filled up voice mail systems with hate-filled messages. One
spat on Congressman Emanuel Cleaver of Missouri. Another called
Georgia Congressman John Lewis a “nigger”—Lewis, a 1960s hero
who had his skull fractured for daring to think he should
be able to vote.
They waved a sign that was arguably an illegal call to violence,
saying, “If Brown can’t do it, a Browning can.”
Their goddess, the leering, defiantly ignorant Sarah Palin,
stopped scribbling on her hands long enough to lend her name
to a campaign commercial showing rifle cross-hairs targeting
a number of Democratic congressional districts. Her slogan:
“Don’t retreat, just reload.”
Yes, I know. Why, silly liberals, that’s just symbolic rhetoric.
Naturally, the former governor of Alaska is being defended
by the sort of people who flew into a rage when the former
H. Rap Brown made the sadly true observation that “Violence
is as American as cherry pie.”
Outraged conservatives wanted ol’ Rap, then a prominent civil
rights leader, hanged, drawn and quartered, and deported.
To be fair, Rap, later restyled as Jamil Abdullah Al-Amin,
did turn out to be a bad’un. Years later, he killed a black
cop and was sentenced to spend the rest of his days in the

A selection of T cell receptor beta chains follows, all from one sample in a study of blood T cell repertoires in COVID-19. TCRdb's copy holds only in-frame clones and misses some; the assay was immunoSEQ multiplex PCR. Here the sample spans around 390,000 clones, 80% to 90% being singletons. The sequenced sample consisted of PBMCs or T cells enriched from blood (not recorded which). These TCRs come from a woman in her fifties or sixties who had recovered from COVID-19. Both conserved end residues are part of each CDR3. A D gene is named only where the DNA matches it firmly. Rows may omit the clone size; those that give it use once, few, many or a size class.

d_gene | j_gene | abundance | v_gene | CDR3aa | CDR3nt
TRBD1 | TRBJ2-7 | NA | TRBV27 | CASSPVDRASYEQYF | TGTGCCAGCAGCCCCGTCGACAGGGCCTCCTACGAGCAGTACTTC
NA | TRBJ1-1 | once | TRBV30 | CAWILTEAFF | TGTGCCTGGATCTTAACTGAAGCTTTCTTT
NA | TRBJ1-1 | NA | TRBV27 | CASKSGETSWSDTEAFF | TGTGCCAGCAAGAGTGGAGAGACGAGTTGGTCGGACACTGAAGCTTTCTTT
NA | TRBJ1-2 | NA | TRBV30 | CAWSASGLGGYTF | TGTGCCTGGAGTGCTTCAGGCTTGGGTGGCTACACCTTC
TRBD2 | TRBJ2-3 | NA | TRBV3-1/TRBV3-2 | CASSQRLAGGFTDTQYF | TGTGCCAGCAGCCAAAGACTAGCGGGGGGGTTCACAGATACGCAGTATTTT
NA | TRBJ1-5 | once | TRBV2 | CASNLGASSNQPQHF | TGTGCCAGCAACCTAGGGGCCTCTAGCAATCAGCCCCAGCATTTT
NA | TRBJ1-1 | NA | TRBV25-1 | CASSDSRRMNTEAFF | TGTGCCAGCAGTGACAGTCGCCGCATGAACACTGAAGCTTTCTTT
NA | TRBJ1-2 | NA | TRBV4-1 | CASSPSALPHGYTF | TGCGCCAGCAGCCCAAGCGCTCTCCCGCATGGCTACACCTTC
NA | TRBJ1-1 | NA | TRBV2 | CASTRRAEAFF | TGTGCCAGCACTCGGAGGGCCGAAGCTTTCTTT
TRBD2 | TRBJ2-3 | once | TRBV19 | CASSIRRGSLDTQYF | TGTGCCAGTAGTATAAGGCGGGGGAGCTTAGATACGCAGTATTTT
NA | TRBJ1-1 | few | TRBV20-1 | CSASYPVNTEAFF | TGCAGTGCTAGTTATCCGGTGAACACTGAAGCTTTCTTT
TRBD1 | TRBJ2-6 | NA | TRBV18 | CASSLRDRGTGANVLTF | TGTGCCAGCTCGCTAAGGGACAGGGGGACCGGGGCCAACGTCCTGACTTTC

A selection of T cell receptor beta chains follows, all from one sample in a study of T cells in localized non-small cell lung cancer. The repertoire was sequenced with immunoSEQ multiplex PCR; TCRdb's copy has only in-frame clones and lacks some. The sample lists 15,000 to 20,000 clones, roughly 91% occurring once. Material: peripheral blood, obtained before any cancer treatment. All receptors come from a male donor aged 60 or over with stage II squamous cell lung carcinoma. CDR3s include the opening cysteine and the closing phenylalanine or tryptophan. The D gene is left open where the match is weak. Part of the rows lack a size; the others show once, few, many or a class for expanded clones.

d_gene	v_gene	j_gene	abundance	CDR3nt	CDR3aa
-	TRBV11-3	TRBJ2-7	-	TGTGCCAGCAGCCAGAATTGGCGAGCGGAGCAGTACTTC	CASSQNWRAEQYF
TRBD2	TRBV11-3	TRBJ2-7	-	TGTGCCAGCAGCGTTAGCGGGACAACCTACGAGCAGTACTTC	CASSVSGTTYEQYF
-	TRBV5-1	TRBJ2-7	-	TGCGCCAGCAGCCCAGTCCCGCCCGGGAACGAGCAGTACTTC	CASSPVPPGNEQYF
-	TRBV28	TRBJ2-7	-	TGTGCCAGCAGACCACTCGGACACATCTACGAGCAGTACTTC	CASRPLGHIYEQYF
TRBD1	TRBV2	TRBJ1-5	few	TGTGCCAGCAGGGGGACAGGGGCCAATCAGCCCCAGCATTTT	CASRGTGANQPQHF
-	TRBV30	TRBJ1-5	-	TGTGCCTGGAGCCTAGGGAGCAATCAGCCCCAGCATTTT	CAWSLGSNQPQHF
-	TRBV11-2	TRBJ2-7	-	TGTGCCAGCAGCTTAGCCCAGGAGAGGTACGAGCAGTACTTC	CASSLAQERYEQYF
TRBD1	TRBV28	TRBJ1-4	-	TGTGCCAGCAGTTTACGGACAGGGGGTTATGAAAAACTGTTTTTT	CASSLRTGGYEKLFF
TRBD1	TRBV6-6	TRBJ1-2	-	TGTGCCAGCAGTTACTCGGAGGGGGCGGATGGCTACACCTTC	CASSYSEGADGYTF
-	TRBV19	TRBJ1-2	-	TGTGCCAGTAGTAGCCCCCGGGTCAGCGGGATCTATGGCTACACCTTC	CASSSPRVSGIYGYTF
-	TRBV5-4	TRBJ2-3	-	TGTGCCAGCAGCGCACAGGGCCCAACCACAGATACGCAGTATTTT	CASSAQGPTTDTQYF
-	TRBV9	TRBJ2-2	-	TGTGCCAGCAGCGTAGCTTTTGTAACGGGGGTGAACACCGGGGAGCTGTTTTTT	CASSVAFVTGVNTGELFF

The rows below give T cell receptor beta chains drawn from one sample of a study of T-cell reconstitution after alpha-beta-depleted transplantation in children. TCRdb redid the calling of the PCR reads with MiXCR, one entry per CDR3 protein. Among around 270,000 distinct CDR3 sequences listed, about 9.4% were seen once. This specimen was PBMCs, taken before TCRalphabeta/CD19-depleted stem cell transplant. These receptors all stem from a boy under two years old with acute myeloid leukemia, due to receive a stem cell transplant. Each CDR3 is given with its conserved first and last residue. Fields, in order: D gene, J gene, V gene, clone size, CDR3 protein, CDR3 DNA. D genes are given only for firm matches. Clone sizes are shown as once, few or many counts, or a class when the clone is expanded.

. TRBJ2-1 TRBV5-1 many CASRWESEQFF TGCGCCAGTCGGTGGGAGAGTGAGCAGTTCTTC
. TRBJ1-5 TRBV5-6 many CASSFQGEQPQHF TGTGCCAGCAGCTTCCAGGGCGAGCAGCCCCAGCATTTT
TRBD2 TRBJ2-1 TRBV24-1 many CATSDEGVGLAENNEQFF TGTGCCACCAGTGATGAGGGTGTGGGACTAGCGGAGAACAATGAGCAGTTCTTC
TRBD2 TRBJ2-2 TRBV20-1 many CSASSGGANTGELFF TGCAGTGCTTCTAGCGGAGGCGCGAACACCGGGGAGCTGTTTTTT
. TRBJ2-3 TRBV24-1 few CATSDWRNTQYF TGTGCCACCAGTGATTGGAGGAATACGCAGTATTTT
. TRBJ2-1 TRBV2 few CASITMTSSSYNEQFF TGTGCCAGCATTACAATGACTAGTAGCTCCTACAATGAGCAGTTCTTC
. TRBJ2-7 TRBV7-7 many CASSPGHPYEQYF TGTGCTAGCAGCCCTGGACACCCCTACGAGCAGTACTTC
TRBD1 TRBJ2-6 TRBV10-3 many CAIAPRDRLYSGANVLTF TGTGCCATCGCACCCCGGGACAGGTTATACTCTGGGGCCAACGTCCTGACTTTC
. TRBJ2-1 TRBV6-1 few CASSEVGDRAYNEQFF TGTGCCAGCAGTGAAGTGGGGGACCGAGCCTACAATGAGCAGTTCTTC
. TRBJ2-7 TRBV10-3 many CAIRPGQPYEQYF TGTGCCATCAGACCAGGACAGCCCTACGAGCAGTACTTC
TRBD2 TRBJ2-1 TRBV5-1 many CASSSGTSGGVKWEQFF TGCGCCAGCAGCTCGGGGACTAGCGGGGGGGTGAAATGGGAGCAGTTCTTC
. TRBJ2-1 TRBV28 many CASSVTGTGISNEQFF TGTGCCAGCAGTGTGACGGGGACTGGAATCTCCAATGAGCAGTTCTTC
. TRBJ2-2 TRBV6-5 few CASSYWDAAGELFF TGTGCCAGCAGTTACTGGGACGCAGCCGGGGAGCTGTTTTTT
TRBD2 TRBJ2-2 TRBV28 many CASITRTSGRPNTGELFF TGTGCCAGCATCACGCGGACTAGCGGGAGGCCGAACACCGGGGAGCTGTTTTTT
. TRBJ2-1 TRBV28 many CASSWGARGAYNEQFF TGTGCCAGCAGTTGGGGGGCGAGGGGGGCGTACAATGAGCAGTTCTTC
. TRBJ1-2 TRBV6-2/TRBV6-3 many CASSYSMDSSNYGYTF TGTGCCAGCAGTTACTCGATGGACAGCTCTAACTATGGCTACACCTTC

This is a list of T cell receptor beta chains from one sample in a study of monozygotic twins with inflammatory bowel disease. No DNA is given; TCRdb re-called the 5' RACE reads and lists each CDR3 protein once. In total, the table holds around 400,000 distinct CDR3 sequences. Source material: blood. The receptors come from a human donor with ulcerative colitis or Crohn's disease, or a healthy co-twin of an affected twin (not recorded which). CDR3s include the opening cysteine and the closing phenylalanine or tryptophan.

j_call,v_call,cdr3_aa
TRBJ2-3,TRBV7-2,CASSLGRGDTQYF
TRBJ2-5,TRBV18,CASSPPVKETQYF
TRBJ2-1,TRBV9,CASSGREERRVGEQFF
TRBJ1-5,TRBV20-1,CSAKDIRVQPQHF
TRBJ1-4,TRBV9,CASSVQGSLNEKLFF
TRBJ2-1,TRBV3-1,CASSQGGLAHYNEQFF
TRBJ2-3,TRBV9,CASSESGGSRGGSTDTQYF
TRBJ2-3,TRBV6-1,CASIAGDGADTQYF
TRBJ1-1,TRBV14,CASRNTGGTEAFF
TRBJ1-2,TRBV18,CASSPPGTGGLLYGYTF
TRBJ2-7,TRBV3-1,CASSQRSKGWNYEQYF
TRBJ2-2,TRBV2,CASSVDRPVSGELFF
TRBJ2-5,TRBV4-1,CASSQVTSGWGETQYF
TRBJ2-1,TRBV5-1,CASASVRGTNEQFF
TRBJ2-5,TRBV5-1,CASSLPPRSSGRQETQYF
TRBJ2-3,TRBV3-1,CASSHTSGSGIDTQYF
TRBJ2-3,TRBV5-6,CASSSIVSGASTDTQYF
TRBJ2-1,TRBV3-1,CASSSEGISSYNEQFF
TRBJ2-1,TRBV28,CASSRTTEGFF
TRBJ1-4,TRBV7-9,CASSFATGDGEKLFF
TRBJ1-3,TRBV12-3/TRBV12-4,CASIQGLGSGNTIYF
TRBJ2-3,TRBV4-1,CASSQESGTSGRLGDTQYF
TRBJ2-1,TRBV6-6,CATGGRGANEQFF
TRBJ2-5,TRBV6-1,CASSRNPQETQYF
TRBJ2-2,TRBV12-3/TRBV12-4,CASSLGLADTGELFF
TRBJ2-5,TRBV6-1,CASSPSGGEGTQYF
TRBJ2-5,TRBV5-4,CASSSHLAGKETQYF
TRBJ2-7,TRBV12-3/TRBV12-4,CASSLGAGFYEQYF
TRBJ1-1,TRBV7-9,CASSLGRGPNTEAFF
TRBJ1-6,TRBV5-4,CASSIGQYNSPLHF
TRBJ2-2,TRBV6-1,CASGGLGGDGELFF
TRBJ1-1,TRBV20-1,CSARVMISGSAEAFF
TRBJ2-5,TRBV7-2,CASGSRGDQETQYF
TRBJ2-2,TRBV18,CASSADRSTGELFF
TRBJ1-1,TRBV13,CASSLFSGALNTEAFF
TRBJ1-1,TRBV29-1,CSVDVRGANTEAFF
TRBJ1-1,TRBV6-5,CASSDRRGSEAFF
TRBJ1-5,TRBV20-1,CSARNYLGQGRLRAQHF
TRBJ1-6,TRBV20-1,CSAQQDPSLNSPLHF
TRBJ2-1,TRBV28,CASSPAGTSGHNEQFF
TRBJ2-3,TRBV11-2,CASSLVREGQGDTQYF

federal supermax pen in Colorado.
He ended up doing both progressives and people of color far
more harm than good. In fact, the radical left signed its
own death warrant in this nation when it turned to violence.
The mad bombers of groups like the Weather Underground were
immensely helpful to politicians like Richard Nixon and Ronald
Reagan, and their calls for “law and order.”
Now, it seems to be the far right’s turn, Democrat Bart Stupak,
a former state trooper who represents Michigan in Congress,
is a devout Roman Catholic, as anti-abortion as they come.
For a long time, he opposed the bill because he was concerned
it didn’t contain enough safeguards against federal funding
He was eventually persuaded to support the bill when President
Obama issued an executive order prohibiting the use of any
federal funds both for abortions and any health care plan
that covers them. But Stupak’s victory did not placate the
haters and the nuts.
Republican U.S. Rep. Randy Neugebauer of Texas, a boorish,
gross creature who clearly wanted campaign contributions and
his five minutes of fame, yelled, “Baby killer!” at Stupak
on the floor of the House.
A bewildered Bart got death threats that led to him having
to unplug his home phone line. Eventually, he was even given
protection by his former colleagues on the state police force.
Stupak was far from alone. Bricks were thrown through congressional
office windows. A propane line was cut at the home of a Virginia
congressman’s brother, after “Tea Party” activists posted
his address online and told people to drop by and “express
their thanks” for his vote favoring health care reform.
What we have here are right-wing yahoos acting like ignorant
Nazi street gangs did in Germany in the early 1930s, before
their beloved führer ended democracy. And no, that’s not too
strong a comparison. “How curious that a mob fond of likening